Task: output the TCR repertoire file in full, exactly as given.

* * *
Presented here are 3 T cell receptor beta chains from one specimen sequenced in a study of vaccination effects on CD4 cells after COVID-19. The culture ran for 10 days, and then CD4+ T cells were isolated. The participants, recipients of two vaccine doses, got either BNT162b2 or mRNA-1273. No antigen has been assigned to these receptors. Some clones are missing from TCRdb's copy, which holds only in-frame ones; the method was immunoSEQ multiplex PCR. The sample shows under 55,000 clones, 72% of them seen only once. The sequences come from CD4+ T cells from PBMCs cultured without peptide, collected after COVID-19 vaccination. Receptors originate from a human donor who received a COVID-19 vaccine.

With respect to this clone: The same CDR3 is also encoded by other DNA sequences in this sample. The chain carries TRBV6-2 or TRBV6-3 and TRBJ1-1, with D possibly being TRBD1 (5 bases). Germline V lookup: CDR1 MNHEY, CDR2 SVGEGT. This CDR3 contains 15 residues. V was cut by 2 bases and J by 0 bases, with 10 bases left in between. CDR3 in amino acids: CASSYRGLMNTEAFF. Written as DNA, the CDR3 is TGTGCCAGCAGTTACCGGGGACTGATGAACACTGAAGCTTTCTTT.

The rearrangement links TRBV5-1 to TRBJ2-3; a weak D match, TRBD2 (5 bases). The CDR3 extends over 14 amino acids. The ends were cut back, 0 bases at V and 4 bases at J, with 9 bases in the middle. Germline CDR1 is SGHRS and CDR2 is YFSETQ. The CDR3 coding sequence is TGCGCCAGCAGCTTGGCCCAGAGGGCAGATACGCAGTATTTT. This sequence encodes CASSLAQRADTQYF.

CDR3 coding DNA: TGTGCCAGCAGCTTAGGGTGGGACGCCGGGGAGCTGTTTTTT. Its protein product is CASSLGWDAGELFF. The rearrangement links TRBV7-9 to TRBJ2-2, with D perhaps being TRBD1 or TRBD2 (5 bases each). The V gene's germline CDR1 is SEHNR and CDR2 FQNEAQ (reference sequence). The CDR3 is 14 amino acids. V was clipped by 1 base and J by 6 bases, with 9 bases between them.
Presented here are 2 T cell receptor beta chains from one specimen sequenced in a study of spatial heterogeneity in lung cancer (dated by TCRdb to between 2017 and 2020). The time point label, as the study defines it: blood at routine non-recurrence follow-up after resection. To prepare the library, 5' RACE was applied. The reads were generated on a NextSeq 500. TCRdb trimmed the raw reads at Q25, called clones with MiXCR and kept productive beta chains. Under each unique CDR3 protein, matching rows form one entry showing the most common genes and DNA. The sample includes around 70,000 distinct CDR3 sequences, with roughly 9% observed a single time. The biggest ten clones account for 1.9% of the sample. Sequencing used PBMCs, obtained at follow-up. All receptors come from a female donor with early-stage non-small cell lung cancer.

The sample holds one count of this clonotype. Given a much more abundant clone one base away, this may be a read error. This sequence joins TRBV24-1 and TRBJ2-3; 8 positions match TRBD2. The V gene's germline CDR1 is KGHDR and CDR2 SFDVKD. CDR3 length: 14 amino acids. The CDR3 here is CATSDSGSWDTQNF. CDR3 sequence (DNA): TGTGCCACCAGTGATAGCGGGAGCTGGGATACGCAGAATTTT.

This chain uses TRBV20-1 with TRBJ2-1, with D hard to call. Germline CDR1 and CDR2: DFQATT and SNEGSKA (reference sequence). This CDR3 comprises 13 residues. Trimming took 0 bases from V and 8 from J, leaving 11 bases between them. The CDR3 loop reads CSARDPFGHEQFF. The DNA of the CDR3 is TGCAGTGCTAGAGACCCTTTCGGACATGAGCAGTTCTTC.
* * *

Presented here are 3 T cell receptor beta chains from one specimen sequenced in a study of vaccination effects on CD4 cells after COVID-19. The culture ran for 10 days, and then CD4+ T cells were isolated. The participants, recipients of two vaccine doses, got either BNT162b2 or mRNA-1273. No antigen has been assigned to these receptors. Some clones are missing from TCRdb's copy, which holds only in-frame ones; the method was immunoSEQ multiplex PCR. The sample shows under 55,000 clones, 72% of them seen only once. The sequences come from CD4+ T cells from PBMCs cultured without peptide, collected after COVID-19 vaccination. Receptors originate from a human donor who received a COVID-19 vaccine.

With respect to this clone: The same CDR3 is also encoded by other DNA sequences in this sample. The chain carries TRBV6-2 or TRBV6-3 and TRBJ1-1, with D possibly being TRBD1 (5 bases). Germline V lookup: CDR1 MNHEY, CDR2 SVGEGT. This CDR3 contains 15 residues. V was cut by 2 bases and J by 0 bases, with 10 bases left in between. CDR3 in amino acids: CASSYRGLMNTEAFF. Written as DNA, the CDR3 is TGTGCCAGCAGTTACCGGGGACTGATGAACACTGAAGCTTTCTTT.

The rearrangement links TRBV5-1 to TRBJ2-3; a weak D match, TRBD2 (5 bases). The CDR3 extends over 14 amino acids. The ends were cut back, 0 bases at V and 4 bases at J, with 9 bases in the middle. Germline CDR1 is SGHRS and CDR2 is YFSETQ. The CDR3 coding sequence is TGCGCCAGCAGCTTGGCCCAGAGGGCAGATACGCAGTATTTT. This sequence encodes CASSLAQRADTQYF.

CDR3 coding DNA: TGTGCCAGCAGCTTAGGGTGGGACGCCGGGGAGCTGTTTTTT. Its protein product is CASSLGWDAGELFF. The rearrangement links TRBV7-9 to TRBJ2-2, with D perhaps being TRBD1 or TRBD2 (5 bases each). The V gene's germline CDR1 is SEHNR and CDR2 FQNEAQ (reference sequence). The CDR3 is 14 amino acids. V was clipped by 1 base and J by 6 bases, with 9 bases between them.
Presented here are 2 T cell receptor beta chains from one specimen sequenced in a study of spatial heterogeneity in lung cancer (dated by TCRdb to between 2017 and 2020). The time point label, as the study defines it: blood at routine non-recurrence follow-up after resection. To prepare the library, 5' RACE was applied. The reads were generated on a NextSeq 500. TCRdb trimmed the raw reads at Q25, called clones with MiXCR and kept productive beta chains. Under each unique CDR3 protein, matching rows form one entry showing the most common genes and DNA. The sample includes around 70,000 distinct CDR3 sequences, with roughly 9% observed a single time. The biggest ten clones account for 1.9% of the sample. Sequencing used PBMCs, obtained at follow-up. All receptors come from a female donor with early-stage non-small cell lung cancer.

The sample holds one count of this clonotype. Given a much more abundant clone one base away, this may be a read error. This sequence joins TRBV24-1 and TRBJ2-3; 8 positions match TRBD2. The V gene's germline CDR1 is KGHDR and CDR2 SFDVKD. CDR3 length: 14 amino acids. The CDR3 here is CATSDSGSWDTQNF. CDR3 sequence (DNA): TGTGCCACCAGTGATAGCGGGAGCTGGGATACGCAGAATTTT.

This chain uses TRBV20-1 with TRBJ2-1, with D hard to call. Germline CDR1 and CDR2: DFQATT and SNEGSKA (reference sequence). This CDR3 comprises 13 residues. Trimming took 0 bases from V and 8 from J, leaving 11 bases between them. The CDR3 loop reads CSARDPFGHEQFF. The DNA of the CDR3 is TGCAGTGCTAGAGACCCTTTCGGACATGAGCAGTTCTTC.